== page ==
Among the surprises to arrive within Los Angeles rapper Earl Sweatshirt's striking new album, "I Don't Like ... I Don't Go Outside," are the production credits. Unlike most hip hop releases that feature as many producers as there are tracks, Earl's second studio album only credits two people: Left Brain, a kindred member of the Odd Future crew, produced one track. And Earl produced the other nine.
Minimal, dark and minus many of the snare snaps and tribal beats that have come to define big production hip hop, Earl's work is smaller, more intimate, a less studio creation than a bedroom project.
For those who have witnessed Earl in action, this shouldn't be news. Unlike many strike-it-rich musicians buying mansions and Teslas, for the last few years Earl's lived in a modest apartment a stone's throw away from one of the busiest intersections in Los Angeles. He made these beats in that complex; to understand the sound, you should know the setting. Behind an otherwise anonymous door not too far away from the mayhem of Hollywood Boulevard is an isolated apartment with the hint of a beat bumping.
During the rollout to his 2013 studio debut, "Doris," Earl invited me over to talk. It was midsummer, the record was done and the artist was looking ahead to festival season. Inside an apartment complex with a labyrinthine layout and hundreds of units, he spoke of about "Doris" but he didn't seem too enthused about the attention or the scrutiny.
Rather, from time to time as he paced he seemed more interested in his musical workstation -- a computer and a keyboard/sampler. As he answered questions he added and subtracted from a beat he was concocting. Over the next couple of hours Earl casually built a track, one that hummed with bottom end bass and looped a simple piano melody. Taking big swigs from a gallon jug of orange juice, he spoke in cussed sentences about his day-to-day life. All the while he orbited his workstation, tweaking the beat to make it roll a little smoother.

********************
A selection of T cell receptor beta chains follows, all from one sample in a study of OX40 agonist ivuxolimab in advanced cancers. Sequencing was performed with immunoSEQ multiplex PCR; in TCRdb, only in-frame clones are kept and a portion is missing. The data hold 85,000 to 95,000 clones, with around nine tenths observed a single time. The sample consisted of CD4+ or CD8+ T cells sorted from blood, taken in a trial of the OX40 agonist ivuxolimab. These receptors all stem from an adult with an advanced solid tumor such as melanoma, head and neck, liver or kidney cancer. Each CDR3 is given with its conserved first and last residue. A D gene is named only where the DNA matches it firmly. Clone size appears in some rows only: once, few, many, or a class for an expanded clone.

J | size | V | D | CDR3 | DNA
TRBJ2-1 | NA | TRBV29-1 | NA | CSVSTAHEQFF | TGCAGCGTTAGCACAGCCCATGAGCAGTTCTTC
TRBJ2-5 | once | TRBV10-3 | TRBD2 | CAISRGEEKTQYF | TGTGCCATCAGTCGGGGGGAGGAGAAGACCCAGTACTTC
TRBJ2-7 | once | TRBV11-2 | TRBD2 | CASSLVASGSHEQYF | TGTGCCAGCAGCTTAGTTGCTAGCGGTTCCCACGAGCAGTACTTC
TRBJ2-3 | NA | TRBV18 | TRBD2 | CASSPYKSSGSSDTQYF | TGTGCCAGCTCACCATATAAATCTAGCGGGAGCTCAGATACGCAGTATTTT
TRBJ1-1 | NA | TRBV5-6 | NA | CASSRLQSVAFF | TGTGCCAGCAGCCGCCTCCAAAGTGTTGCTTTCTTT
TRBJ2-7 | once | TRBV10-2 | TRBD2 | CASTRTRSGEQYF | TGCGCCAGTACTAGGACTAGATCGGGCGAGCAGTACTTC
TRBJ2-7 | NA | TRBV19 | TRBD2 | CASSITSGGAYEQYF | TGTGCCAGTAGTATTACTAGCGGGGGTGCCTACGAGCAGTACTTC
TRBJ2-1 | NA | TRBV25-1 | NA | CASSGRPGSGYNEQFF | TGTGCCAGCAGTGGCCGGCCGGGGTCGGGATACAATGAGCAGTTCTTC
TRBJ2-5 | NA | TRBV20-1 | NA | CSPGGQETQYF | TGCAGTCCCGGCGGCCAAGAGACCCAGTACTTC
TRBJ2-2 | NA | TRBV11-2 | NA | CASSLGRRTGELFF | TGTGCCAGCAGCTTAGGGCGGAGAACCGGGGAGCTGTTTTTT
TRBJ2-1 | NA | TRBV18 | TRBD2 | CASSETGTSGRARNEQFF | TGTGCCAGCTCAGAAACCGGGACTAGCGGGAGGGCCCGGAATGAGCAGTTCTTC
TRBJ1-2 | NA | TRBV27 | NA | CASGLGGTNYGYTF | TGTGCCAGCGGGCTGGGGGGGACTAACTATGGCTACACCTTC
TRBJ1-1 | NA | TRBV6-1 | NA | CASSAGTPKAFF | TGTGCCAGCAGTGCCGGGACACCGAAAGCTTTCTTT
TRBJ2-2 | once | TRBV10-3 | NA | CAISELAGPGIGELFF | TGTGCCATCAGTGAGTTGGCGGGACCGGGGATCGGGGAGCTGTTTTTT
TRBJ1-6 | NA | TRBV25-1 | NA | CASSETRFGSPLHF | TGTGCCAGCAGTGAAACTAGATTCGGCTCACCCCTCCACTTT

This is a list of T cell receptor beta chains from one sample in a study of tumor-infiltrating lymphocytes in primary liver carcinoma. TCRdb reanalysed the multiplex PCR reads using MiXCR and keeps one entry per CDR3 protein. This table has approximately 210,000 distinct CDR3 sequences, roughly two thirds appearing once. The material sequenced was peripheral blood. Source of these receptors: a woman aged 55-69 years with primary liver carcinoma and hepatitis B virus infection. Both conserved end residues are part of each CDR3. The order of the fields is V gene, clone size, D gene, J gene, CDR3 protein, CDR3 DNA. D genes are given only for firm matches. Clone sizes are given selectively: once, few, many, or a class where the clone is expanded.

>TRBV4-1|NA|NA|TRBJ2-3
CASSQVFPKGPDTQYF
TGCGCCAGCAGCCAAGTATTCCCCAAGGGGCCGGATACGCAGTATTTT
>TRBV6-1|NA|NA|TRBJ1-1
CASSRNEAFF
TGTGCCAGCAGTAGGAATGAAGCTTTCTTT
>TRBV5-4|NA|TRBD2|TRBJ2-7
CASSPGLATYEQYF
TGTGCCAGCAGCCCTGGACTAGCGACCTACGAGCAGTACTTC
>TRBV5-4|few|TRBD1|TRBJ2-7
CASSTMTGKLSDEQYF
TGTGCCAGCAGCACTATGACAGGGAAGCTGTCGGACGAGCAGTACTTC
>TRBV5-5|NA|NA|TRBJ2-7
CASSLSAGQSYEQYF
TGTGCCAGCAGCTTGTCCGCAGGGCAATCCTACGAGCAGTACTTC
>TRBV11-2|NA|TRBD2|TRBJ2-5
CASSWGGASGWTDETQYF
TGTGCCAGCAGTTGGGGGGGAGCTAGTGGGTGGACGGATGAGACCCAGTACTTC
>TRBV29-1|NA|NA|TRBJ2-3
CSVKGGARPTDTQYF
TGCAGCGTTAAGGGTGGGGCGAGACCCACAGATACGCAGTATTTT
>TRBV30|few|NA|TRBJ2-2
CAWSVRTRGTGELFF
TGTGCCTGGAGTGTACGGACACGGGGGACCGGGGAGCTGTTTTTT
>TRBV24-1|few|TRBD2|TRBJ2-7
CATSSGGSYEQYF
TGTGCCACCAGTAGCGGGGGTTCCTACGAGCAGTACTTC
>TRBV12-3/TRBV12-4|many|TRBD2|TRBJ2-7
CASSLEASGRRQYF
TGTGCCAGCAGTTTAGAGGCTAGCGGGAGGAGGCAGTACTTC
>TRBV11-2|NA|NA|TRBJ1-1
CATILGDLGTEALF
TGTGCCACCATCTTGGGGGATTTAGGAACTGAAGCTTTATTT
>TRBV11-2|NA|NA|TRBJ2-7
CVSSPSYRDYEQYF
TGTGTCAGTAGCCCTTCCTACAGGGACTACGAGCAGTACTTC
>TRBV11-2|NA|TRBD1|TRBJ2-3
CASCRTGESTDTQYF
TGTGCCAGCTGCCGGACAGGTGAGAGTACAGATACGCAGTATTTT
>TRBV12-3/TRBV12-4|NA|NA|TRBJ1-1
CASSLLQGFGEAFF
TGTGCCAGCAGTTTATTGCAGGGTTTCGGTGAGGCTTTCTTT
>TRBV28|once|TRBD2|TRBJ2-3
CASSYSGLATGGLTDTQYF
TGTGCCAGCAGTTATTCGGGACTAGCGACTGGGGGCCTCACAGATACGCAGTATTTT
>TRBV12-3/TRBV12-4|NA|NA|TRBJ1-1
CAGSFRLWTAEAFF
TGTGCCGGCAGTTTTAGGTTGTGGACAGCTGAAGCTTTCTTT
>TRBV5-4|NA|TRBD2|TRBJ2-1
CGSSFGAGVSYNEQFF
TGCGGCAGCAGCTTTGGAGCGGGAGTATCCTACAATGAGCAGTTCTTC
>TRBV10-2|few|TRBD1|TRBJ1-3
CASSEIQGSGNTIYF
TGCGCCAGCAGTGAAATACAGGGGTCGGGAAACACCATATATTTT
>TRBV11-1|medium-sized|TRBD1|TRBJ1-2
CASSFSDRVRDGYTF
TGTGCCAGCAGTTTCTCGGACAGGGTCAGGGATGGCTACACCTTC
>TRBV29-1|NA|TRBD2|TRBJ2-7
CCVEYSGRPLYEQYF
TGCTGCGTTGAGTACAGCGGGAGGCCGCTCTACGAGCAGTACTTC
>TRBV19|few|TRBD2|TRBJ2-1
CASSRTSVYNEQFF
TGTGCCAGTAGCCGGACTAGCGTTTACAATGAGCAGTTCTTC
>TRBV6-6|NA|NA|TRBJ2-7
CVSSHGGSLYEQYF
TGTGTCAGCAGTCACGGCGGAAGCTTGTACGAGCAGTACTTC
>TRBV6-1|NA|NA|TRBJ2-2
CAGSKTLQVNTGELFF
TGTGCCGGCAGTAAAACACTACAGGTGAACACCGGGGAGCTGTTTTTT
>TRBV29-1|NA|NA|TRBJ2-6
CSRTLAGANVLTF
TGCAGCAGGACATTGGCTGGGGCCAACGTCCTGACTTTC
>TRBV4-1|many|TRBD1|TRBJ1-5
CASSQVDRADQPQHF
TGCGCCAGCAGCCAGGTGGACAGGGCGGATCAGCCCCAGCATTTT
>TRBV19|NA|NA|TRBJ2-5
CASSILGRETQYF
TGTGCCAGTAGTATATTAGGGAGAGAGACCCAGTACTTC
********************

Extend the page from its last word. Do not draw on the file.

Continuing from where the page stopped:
"I don't really ... with rap," he said as he hit some buttons on the keyboard. "I would much rather do ... like this all day. You can hit your head against the same wall a bunch of times, especially now."
He thoughtfully spoke of expectations, both his own and his fans'. His eyes lit up, and his voice grew animated, when I asked him whether at age 19 (he's now 21) he contemplated his creative future in terms of a career arc.
"Hell yeah," he said firmly. "I never thought I would make a beat, ever, when I was 16. But things change instantly without you having any idea they're going to change at all. So I'm on for the ride. And I'm sure that a lot of the people that are in it for the long run have the same mentality towards it, are just open to whatever the ... comes their way. "
When he began really paying attention to other artists' productions, he explained, "you start realizing the flaws of that more and more and realize that this album isn't really that good. And I get that more than anyone else does because I'm starting to lose the optimism I have towards music."
That's depressing, I replied, and he corrected himself. It was hip hop he had issues with, not all music.
In hindsight, what he said next was a portent, and serves as a striking reminder of both how young Earl is and how much creative enthusiasm he put into his new album.
"I trust my taste, though, in the sense that I know when [something is] good, so at the end of the day, if I feel like if something sounds good, I can trust it."
He may sound glum on "I Don't Like ..." but that tone is one he designed himself, one more brick on the path toward refined -- and autonomous -- self-expression.